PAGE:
Ayende @ Rahien

It's a girl

Reviewing LevelDB: Part XIV– there is the mem table and then there is the immutable memtable

In leveldb we have the memtable, into which all of the current writes are going and the immutable memtable. So far, I haven't really checked what it actually means.

It looks like this happens on the write, by default, a mem table is limited to about 4 MB of space. We write to the memtable (backed by the tx log) until we get to the point where we go beyond the 4MB limit (note that again, if you have large values, you might go much higher than 4MB and then we switch to another memtable, change the existing memtable to be the immutable one, and move on.

Something that might trip you is that if you write 2 big values one after the other, in separate batches, the second one might need to wait for the compaction to complete.

Here is the test code:

   std::string big(1024 * 1024 * 5, 'a');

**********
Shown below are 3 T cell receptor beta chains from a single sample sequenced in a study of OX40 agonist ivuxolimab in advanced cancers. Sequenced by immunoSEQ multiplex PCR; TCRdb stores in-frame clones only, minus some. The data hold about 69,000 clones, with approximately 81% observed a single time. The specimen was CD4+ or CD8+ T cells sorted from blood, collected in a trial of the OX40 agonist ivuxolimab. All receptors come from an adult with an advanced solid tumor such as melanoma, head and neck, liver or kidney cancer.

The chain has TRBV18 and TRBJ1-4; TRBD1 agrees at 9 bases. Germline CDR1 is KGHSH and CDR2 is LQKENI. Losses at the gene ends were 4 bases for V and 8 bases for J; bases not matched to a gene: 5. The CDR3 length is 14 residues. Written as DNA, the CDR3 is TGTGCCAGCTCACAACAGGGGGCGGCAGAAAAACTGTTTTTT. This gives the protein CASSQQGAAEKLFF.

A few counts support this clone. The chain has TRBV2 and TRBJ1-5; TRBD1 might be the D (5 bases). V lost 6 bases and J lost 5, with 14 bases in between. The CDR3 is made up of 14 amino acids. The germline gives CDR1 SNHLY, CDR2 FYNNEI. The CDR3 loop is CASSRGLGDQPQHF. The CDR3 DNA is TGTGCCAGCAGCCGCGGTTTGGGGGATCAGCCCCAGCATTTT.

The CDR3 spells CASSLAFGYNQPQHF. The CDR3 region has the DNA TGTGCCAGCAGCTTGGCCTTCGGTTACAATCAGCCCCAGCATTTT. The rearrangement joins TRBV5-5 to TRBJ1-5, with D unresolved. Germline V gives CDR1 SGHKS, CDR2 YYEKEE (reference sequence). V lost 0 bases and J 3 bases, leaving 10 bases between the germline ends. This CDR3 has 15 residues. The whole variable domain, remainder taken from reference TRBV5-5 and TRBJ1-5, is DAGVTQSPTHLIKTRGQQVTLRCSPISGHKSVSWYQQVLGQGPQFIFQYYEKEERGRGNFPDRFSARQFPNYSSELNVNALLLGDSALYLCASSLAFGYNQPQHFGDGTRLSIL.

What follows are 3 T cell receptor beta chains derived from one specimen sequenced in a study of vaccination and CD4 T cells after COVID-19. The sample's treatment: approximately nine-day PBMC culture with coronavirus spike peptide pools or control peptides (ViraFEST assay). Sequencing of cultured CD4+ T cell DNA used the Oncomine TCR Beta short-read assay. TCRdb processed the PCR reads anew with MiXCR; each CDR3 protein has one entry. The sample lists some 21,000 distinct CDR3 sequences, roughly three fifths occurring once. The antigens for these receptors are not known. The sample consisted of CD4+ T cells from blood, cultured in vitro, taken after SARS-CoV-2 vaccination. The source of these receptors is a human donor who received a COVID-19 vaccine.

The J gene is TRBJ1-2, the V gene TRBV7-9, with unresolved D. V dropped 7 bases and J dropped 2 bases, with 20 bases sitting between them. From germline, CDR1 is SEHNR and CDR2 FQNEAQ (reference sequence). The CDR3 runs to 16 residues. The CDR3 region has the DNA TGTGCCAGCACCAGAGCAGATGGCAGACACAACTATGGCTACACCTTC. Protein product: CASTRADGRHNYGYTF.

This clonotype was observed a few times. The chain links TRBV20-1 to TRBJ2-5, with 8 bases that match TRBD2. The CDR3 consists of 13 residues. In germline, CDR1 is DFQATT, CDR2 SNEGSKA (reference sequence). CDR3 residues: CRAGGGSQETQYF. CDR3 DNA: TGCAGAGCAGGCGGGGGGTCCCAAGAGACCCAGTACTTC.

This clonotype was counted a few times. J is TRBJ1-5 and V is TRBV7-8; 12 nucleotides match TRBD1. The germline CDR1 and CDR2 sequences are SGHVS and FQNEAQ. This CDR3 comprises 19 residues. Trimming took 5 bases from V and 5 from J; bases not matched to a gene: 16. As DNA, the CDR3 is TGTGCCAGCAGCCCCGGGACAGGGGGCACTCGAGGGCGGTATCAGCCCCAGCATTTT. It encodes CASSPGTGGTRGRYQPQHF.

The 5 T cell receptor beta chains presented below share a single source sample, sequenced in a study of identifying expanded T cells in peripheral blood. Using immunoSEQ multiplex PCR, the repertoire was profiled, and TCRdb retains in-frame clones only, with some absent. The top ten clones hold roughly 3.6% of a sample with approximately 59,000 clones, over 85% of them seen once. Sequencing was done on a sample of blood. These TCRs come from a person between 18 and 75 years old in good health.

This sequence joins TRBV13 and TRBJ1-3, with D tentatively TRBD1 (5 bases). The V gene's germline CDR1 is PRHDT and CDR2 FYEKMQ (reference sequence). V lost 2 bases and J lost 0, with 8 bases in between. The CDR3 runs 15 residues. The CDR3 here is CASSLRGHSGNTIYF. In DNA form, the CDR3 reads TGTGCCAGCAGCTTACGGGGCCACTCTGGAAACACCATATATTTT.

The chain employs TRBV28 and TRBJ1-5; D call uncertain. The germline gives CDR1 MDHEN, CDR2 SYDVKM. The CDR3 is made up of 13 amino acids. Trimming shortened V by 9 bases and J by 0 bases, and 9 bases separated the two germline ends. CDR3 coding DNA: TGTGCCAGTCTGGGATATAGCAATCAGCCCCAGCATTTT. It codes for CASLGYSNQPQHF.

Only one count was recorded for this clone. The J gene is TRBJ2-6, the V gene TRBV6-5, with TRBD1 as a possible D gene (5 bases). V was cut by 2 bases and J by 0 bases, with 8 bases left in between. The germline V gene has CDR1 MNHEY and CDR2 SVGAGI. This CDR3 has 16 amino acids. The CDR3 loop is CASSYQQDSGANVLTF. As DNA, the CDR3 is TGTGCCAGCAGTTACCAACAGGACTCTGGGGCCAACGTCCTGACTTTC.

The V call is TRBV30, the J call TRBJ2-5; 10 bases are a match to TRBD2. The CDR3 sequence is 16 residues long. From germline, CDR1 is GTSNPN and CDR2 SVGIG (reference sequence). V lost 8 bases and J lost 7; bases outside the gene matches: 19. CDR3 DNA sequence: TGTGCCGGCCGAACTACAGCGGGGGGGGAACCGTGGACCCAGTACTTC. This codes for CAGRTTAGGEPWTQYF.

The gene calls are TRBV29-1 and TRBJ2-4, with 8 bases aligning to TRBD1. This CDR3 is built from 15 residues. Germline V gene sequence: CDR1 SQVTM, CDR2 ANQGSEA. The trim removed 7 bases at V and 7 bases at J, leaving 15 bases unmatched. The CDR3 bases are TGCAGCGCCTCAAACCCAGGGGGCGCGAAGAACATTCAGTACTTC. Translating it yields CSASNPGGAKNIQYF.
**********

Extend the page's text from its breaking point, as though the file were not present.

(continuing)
for(int i=0; i < 10; i++ ){
        
         std::clock_t start = std::clock();
       
         std::ostringstream o;
         o << "test" << i;
         std::string key =  o.str();


         db->Put(writeOptions, key, big);
    
         std::clock_t end = std::clock();
   
         std::cout << i << ": " << 1000.0 *(end - start) / CLOCKS_PER_SEC << "ms " << std::endl;
   
     }

And the output is:

0: 20ms

1: 30ms

2: 50ms

3: 50ms

4: 50ms

5: 50ms

6: 40ms

7: 60ms

8: 50ms

9: 50ms

Not really that interesting, I'll admit. But when I tried it with 50 mb for each value, it felt like the entire machine grind to a halt. Considering the amount of times memory is copied around, and that it needs to be saved to at least two locations (log file & sst), that makes a lot of sense.

For references ,those were my timing, but I am not sure that I trust them.

0: 170ms

1: 310ms

2: 350ms

3: 460ms

4: 340ms

5: 340ms

6: 280ms

7: 530ms

8: 400ms

9: 1200ms

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